PayProp, the largest processor of rental payments in South Africa, has released its latest Rental Index, detailing the state of the residential rental market in South Africa.
The average rent in 2018 grew 4.14% to R7,610, from R7,308 in 2017. The average income meanwhile, grew to R33,037, from R32,531.
Rent-to-income ratio grew to 28.9% in 2018, from 28.0% before.
PayProp notes that it is generally accepted that rent should equal no more than 30% of a tenant’s take-home pay – that is, their salary after tax and other deductions.
“Generally speaking, financially savvy tenants, who have higher credit scores (and therefore lower risk ratings), spend less of their income on rent than high-risk and very high-risk tenants. The figure for lower-risk tenants is less than 30%, with the lowest-risk ones spending just 23% of their income on rent – 20% less than the average tenant.
“On the other end of the spectrum, the riskiest tenants spend about 33% of their income on rent,” it said.
“Most provinces saw lower rental growth and a deterioration in the average tenant’s financial situation from 2017 to 2018. Below-inflation income growth has also made it increasingly difficult to keep up with debt and other costs,” said Johette Smuts, head of data and analytics at PayProp.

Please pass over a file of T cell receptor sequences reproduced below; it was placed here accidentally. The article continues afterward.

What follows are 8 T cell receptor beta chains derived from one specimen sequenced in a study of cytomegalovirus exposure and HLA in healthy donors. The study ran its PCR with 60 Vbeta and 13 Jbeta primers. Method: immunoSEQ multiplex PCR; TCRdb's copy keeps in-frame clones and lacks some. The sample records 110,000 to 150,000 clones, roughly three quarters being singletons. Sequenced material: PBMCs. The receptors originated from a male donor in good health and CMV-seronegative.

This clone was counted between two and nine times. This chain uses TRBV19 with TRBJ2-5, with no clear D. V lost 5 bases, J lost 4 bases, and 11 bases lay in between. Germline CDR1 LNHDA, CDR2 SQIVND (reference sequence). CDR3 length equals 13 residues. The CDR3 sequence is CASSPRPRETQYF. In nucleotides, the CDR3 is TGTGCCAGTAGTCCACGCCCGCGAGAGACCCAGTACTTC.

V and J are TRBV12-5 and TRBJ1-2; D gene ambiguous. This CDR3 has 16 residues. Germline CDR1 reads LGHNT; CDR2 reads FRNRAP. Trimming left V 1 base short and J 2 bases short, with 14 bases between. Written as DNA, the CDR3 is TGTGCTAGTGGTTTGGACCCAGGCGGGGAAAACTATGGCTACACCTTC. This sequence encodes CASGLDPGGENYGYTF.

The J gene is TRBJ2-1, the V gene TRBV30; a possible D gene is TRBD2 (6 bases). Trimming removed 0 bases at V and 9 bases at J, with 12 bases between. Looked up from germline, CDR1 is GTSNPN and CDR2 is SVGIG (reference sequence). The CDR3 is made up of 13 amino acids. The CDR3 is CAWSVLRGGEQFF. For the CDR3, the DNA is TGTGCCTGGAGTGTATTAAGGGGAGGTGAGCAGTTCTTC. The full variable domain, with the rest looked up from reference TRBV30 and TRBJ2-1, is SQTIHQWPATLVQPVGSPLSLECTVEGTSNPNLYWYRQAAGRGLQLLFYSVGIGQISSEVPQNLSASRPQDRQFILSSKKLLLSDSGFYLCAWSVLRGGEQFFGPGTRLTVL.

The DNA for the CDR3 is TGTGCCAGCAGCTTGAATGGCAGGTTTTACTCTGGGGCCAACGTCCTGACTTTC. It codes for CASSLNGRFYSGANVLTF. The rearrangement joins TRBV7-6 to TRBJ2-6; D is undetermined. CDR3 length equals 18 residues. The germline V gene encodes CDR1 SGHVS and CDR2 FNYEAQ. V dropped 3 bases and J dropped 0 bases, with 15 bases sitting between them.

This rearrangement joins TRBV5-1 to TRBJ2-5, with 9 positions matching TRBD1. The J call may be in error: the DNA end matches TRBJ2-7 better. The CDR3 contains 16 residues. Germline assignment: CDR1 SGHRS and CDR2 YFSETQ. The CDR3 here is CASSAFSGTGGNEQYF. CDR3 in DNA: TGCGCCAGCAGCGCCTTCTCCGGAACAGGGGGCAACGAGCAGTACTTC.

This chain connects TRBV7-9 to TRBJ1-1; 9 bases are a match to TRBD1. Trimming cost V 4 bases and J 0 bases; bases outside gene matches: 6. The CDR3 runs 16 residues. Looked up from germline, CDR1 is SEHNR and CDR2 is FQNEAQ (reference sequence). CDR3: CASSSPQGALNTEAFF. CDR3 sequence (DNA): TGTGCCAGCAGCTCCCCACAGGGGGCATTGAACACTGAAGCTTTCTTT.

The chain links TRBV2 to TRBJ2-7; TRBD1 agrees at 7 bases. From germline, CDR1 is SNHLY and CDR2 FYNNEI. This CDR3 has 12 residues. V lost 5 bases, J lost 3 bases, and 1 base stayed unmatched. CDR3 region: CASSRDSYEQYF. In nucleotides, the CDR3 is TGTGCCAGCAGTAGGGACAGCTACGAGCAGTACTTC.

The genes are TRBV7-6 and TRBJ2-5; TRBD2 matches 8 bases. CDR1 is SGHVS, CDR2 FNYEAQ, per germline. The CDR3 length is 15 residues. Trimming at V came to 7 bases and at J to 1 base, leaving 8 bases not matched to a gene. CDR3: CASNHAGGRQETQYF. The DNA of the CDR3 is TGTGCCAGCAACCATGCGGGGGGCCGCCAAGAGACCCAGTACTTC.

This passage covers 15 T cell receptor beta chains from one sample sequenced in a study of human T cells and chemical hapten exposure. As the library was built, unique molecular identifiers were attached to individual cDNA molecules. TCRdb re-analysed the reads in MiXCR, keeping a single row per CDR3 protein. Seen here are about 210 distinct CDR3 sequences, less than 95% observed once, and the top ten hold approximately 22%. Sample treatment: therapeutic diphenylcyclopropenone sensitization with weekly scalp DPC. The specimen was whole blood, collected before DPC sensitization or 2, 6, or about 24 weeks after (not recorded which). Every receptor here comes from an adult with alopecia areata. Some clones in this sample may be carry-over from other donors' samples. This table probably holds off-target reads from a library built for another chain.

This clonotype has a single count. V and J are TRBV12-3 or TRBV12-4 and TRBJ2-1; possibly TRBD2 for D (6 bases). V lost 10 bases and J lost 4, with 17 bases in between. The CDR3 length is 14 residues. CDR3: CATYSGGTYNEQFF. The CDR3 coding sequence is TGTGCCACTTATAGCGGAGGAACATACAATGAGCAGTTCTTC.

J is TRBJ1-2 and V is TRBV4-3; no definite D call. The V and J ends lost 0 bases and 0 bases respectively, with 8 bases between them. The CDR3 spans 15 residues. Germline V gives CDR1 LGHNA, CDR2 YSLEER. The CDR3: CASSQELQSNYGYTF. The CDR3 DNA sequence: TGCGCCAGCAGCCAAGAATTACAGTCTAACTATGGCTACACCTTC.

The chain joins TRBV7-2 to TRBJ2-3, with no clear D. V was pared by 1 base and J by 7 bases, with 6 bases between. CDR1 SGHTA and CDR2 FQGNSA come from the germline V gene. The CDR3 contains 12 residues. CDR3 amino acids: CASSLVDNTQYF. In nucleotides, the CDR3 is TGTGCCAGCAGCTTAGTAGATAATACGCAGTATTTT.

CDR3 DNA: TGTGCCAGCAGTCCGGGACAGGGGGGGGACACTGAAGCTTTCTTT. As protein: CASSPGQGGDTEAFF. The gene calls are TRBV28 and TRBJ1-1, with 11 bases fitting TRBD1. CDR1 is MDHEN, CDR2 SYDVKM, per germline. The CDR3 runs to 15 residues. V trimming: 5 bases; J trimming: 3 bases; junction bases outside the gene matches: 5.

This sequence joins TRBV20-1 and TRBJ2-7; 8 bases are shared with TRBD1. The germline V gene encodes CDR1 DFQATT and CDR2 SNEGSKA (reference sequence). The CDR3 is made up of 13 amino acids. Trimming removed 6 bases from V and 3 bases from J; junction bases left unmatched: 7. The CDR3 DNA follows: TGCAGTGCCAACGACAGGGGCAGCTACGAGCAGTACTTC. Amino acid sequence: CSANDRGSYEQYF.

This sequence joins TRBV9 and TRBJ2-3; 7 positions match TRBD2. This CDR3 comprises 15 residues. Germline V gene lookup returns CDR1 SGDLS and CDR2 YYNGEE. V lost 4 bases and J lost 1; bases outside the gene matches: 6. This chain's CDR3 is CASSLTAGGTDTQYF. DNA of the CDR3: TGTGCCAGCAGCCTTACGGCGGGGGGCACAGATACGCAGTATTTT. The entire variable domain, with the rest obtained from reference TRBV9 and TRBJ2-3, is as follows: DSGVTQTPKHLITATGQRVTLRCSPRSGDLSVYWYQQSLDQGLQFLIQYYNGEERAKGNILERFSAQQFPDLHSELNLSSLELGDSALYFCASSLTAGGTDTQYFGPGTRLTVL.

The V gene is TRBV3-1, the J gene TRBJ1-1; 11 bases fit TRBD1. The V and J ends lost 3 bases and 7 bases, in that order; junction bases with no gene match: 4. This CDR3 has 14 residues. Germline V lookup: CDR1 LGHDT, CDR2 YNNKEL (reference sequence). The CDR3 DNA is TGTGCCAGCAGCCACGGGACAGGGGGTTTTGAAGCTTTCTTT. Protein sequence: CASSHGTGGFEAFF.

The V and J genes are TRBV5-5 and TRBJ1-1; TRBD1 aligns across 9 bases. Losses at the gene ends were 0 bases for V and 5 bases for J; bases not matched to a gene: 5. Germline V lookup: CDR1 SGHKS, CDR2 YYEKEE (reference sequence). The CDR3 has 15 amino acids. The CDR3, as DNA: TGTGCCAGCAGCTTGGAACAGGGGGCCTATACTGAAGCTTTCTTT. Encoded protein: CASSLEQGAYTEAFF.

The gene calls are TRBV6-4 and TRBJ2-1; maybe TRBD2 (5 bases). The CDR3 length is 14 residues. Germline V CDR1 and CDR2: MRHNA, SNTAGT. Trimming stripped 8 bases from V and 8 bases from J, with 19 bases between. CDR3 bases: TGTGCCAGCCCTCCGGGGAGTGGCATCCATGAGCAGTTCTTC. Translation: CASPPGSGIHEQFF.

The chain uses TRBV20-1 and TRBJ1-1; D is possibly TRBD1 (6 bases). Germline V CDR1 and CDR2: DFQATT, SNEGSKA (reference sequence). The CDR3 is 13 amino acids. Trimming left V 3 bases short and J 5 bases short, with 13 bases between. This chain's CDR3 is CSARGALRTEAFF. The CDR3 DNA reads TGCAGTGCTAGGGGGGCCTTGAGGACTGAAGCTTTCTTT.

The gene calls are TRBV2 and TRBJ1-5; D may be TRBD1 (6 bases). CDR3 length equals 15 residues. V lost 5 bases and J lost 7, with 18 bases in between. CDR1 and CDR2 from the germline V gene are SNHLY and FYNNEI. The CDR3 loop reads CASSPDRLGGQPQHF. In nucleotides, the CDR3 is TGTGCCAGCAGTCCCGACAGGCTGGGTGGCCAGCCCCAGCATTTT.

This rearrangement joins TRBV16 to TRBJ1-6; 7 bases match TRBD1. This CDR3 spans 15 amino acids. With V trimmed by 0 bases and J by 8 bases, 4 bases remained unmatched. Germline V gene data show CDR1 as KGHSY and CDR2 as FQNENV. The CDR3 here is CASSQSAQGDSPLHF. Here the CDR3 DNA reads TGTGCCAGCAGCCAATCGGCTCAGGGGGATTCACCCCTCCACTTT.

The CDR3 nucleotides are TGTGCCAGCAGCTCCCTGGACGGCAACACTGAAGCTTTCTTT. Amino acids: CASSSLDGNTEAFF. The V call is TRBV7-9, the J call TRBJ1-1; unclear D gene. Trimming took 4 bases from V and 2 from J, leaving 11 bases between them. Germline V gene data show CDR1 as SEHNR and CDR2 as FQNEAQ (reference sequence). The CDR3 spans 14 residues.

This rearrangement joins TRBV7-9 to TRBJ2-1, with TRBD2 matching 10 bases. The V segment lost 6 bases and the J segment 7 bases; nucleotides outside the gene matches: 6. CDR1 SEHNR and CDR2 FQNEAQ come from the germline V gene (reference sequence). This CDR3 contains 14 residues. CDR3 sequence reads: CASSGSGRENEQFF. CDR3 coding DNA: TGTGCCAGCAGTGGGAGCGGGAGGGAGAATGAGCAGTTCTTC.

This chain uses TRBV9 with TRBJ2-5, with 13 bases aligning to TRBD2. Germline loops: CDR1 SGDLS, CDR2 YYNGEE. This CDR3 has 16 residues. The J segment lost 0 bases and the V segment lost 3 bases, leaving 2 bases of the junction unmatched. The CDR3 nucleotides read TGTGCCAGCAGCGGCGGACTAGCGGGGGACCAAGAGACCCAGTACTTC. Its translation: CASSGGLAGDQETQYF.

Smuts said net income levels have been stagnating for some time, increasing by only 1.56% between Q4 2017 and Q4 2018. With rent and inflation increasing at higher rates, consumers are struggling to keep up.
“As for tenants’ debt-to-income ratios, tenants paid R13,756 on monthly debt repayments in Q4 2017, vs. R15,031 in Q4 2018,” said Smuts.
In Gauteng, the average rent breached R8,000 for the first time in Q4 2018.
PayProp said that 2018 yielded the lowest growth figures for the Western Cape since the launch of the Rental Index in 2012. At its lowest point of the year, growth in the Cape slowed to just 3.96% in Q4.
Even so, the average Western Cape rent surpassed the R9,000 mark during the year, still making it the most expensive province to live in with an average price differential of nearly R1,000 compared to the second most expensive province.
|Province||Average rent 2018||Average Income||Rent-to-income ratio||Debt-to-income ratio|
|Western Cape||R9 124||R35 815||29.8%||40.2%|
|Northern Cape||R8 153||R31 509||27.3%||35.0%|
|KwaZulu-Natal||R8 129||R33 954||30.4%||45.6%|
|Gauteng||R8 064||R31 962||29.6%||46.3%|
|National Average||R7 610||R33 037||28.9%||45.5%|
|Mpumalanga||R7 248||R32 036||29.7%||46.8%|
|Limpopo||R7 173||R28 457||27.1%||43.0%|
|Free State||R5 942||R31 796||26.9%||37.6%|
|Eastern Cape||R5 703||R27 125||29.5%||43.7%|
|North West||R4 986||R31 917||22.1%||67.8%|